Commonly we find the intake manifolds are ripe for a performance upgrade, although a few makers provide well optimised intake manifolds.

Fitting big valve kits, getting port matching and head flowing will also increase performance, this will allow you to get raising the performance increase on other modifications.

Turbo upgrades

NA (naturally aspirated) engines need quite a lot of work when you add a turbo, so we have a separate guide to help you take into account the pros and cons of going this route on your Smartstream

The more air you can get into an engine, the more fuel it can burn and uprating the induction with a turbocharger upgrade makes excellent power gains.

When an engine is fitted with a turbocharger parts are going to make more power and turbo charged engines are built with strengthened components.

There are practical limits for every engine, with some being very over engineered and some just sufficiently able to handle stock power

Research these limits and fit stronger pistons, crank and engine components to survive the power.

There are many car owners spending a lot of money on turbocharger upgrades on the Smartstream only to see the engine block throw a rod when it's been finished.

Big turbo units often suffer no power at low rpm, and low capacity turbo units spool up really quickly but won't have the top end bhp gains.

We are pleased that the market of turbo units is always evolving and we commonly find variable vane turbo units, where the vane profile is altered according to speed to lower lag and increase top end torque.

Twin scroll turbo units divert the exhaust flow into two channels and direct these at differently angled vanes in the turbo charger. They also increase the scavenging effect of the engine.

You'll commonly see there is a restriction in the air flow sensor (AFM/MAF/MAP) on these engines when loads more air is being pulled into the engine.

We note 4 bar air sensors coping with quite large power gains, whereas the OEM air sensor sapped power at a much lower level.

Adding a supercharger or additional turbo will make large performance gains, although more challenging to configure. We have a twincharger performance adding guide if you want to read more.

Fuelling

Don't dismiss the need increase the fuel delivery when you are increasing the torque - it makes the car more thirsty. It is important to over specify your flow rate on the injectors.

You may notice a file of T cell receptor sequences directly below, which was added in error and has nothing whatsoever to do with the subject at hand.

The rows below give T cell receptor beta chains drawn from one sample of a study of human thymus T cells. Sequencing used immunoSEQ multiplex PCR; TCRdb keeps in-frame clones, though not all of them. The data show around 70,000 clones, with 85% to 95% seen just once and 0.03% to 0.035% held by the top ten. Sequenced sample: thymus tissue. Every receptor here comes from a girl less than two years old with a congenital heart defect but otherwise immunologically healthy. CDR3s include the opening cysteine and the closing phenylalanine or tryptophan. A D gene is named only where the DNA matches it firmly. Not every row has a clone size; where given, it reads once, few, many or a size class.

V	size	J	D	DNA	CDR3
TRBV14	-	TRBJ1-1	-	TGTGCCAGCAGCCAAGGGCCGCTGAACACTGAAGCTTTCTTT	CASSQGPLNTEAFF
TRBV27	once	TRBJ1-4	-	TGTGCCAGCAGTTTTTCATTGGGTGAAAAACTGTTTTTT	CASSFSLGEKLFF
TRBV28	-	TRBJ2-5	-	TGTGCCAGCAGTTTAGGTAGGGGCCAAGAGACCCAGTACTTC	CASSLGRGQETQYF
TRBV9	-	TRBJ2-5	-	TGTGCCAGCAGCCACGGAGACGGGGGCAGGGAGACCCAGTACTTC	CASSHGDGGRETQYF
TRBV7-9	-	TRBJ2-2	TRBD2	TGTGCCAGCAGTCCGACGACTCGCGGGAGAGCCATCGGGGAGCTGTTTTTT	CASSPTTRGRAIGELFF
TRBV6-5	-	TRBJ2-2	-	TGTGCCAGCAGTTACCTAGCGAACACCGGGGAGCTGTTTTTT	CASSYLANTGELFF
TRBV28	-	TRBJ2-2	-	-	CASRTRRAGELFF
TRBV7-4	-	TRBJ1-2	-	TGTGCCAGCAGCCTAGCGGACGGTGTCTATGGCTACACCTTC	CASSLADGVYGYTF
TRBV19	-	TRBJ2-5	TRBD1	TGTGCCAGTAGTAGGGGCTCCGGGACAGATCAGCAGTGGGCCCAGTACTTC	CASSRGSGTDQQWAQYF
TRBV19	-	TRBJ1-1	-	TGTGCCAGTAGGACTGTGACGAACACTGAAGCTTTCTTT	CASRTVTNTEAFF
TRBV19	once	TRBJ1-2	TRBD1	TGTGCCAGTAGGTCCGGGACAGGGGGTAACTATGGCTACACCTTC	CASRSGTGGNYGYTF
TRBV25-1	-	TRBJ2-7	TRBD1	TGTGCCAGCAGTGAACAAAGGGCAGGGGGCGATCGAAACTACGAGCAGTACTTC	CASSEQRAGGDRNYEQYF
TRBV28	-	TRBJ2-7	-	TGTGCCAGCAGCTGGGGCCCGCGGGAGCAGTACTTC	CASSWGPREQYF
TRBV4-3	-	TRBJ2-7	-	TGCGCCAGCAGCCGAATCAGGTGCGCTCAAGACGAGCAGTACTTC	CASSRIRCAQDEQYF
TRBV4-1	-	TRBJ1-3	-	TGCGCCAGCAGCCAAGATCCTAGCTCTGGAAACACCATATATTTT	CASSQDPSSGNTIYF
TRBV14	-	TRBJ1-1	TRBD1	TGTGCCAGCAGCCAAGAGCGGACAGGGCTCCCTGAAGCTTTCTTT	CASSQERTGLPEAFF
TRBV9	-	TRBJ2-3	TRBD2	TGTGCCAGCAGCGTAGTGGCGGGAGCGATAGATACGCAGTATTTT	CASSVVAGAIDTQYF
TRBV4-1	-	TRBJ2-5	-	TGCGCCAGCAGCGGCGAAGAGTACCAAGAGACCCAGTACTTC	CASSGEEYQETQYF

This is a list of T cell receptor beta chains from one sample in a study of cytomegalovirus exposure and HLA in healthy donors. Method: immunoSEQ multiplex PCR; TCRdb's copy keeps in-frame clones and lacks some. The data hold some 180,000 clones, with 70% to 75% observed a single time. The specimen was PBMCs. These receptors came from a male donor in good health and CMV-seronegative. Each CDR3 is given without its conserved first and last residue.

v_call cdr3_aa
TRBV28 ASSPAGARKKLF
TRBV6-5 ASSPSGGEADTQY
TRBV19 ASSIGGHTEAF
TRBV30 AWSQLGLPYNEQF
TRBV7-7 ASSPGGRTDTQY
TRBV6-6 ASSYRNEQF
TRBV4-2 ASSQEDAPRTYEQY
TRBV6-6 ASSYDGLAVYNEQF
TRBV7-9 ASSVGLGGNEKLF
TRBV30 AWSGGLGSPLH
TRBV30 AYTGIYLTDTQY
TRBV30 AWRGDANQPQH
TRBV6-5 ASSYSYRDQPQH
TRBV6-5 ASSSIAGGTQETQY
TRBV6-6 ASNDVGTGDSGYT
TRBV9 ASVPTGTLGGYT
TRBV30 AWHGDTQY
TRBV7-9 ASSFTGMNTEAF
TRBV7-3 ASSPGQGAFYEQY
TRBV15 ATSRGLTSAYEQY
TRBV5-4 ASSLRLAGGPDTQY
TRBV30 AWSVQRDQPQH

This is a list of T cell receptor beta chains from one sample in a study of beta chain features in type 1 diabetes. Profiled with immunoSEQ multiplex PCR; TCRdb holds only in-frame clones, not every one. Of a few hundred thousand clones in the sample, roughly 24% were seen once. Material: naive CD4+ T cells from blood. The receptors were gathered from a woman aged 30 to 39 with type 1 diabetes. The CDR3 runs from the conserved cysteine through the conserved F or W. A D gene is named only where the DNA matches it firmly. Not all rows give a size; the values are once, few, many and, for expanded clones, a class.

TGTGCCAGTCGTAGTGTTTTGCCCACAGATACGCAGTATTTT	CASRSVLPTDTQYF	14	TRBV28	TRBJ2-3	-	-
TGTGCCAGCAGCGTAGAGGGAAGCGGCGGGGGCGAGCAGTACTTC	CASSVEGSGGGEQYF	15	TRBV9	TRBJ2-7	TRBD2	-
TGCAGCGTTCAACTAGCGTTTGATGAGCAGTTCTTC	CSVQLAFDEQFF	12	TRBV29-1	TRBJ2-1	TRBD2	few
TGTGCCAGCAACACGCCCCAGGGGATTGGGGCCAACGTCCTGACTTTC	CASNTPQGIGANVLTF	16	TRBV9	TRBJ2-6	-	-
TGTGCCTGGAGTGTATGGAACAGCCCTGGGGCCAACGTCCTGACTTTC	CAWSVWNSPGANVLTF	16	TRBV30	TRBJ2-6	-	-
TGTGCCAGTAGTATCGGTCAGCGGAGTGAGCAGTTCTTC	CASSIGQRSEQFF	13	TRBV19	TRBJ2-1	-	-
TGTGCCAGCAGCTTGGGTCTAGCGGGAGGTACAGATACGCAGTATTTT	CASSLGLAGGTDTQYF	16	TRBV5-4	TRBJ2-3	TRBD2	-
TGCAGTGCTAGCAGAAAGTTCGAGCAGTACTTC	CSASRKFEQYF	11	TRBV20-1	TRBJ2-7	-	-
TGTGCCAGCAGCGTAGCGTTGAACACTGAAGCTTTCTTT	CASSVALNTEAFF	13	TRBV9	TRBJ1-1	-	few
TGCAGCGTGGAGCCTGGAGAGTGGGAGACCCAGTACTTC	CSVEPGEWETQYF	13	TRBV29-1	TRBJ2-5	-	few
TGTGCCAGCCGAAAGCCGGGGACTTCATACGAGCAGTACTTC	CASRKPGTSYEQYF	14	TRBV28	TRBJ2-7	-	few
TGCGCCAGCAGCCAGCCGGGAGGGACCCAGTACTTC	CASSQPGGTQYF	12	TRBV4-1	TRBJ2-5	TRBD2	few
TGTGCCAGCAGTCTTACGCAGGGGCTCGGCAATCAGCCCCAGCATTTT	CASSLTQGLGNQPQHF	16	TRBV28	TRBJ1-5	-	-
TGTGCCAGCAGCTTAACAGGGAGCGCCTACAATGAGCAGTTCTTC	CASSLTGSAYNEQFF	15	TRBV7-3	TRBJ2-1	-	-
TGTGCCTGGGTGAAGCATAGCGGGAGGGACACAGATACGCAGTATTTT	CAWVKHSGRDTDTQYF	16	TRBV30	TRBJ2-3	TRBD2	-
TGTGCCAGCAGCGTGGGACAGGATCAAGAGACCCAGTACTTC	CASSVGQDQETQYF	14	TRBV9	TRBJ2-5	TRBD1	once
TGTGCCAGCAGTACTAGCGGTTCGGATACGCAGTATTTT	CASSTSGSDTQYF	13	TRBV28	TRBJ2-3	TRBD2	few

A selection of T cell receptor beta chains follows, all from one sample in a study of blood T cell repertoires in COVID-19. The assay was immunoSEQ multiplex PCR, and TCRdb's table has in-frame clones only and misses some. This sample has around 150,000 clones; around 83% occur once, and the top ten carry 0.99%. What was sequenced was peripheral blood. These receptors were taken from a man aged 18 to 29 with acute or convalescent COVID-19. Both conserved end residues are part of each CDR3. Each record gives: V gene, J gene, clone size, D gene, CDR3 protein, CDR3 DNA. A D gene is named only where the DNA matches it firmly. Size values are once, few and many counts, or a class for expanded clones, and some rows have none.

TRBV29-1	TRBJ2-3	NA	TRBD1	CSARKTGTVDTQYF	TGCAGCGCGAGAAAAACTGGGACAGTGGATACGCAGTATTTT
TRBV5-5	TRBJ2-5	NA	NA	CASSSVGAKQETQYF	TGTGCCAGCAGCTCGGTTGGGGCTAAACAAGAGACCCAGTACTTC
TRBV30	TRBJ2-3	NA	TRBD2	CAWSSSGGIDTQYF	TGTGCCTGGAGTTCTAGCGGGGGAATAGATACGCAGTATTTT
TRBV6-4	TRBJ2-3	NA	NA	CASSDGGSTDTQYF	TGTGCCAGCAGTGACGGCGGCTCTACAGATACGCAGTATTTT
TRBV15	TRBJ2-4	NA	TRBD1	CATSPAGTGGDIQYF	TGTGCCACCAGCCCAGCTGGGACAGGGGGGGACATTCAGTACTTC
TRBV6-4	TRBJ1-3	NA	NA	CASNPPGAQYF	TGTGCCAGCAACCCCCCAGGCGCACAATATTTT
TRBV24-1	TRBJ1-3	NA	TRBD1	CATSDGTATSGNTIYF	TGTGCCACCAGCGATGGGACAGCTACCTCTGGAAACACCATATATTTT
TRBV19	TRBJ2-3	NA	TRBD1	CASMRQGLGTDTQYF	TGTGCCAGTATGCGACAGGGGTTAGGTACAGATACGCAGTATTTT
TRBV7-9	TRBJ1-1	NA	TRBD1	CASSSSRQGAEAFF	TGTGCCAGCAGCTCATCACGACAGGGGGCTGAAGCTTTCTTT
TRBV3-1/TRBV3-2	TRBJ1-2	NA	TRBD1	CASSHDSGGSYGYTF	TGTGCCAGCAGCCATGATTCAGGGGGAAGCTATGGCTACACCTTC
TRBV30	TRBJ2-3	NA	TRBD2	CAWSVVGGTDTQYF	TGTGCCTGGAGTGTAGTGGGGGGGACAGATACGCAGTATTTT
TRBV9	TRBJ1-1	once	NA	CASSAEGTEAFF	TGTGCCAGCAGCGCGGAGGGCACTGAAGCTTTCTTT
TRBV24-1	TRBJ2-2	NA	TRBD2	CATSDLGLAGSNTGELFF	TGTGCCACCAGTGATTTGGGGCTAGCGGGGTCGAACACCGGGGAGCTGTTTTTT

The rule of thumb is to add another 20% when buying an injector, this takes into account injector deterioration and affords some spare capacity should the engine require more fuel.

We think this one is common sense, but you'll need to match your fuel injector to the type of fuel your car uses as well.

All the following flywheel power targets will assume an injector duty cycle of 80% and a base of 58psi of fuel pressure at idle.

We'll illustrate on the 4 cylinder engines how you need to match flow with power. The 6 cylinders will need less cc as each injector is only providing 1/6th of the fuel.

4 Cylinder turbocharged engines

  • 58 PSI 340cc/min 200hp
  • 58 PSI 511cc/min 300hp
  • 58 PSI 682cc/min 400hp

4 Cylinder NA (naturally aspirated) engines

  • 58 PSI 285cc/min 200hp
  • 58 PSI 426cc/min 300hp

Exhaust

You may need to upgrade your exhaust if the current exhaust is actually creating a restriction in flow.

On most factory exhausts you'll see your flow rate is still good even on modest power gains, but when you start pushing up the power levels you will need to get a better flowing exhaust.

Sports exhausts can usually air flow through the engine but avoid an exhaust that is too big or you might just stuff your flow rate and make things worse. So generally speaking, keep to a size of 1.5 to around 2.5 inches to maximise flow rates, and this should take into account the amount of air your engine is moving.

Usual exhaust restrictions can be located the emissions filters installed, so adding a higher flowing race alternative such as a sports catalyst pretty much removes this restriction, thanks to it's larger size and surface area, and will effectively raise the performance to levels you would expect without having a catalyst installed, but keeps the car road legal.

Weak spots Issues & problem areas on the Smartstream

The Smartstream engines are generally reliable and solid units, as long as you follow the manufacturers service schedules, and use a good quality oil to ensure longevity. Few problems should happen as long as they are regularly serviced and maintained.

Carbon build up in the head, particularly around the valves which will sap power or create flat spots, this is a larger issue on direct injection engines but should be looked out for on all engines. We have tips on removing carbon build up.

Some of our members have had issues with flat spots or glitches after applying mods and upgrades or tuning, this is not usually related to this engines design, so instead see our article on diagnosing flat spots and problems after tuning which should help you get the bottom of this issue.

Regular oil changes are vital on the Smartstream, especially when tuned and will help extend the life and reliability of the engine.

If you would like to know more, or just get some friendly advice on Tuning your engine please join us in our friendly forum where you can discuss tuning options in more detail with our owners. It would also be worth reading our unbiased tuning articles to get a full grasp of the benefits and drawbacks of each modification.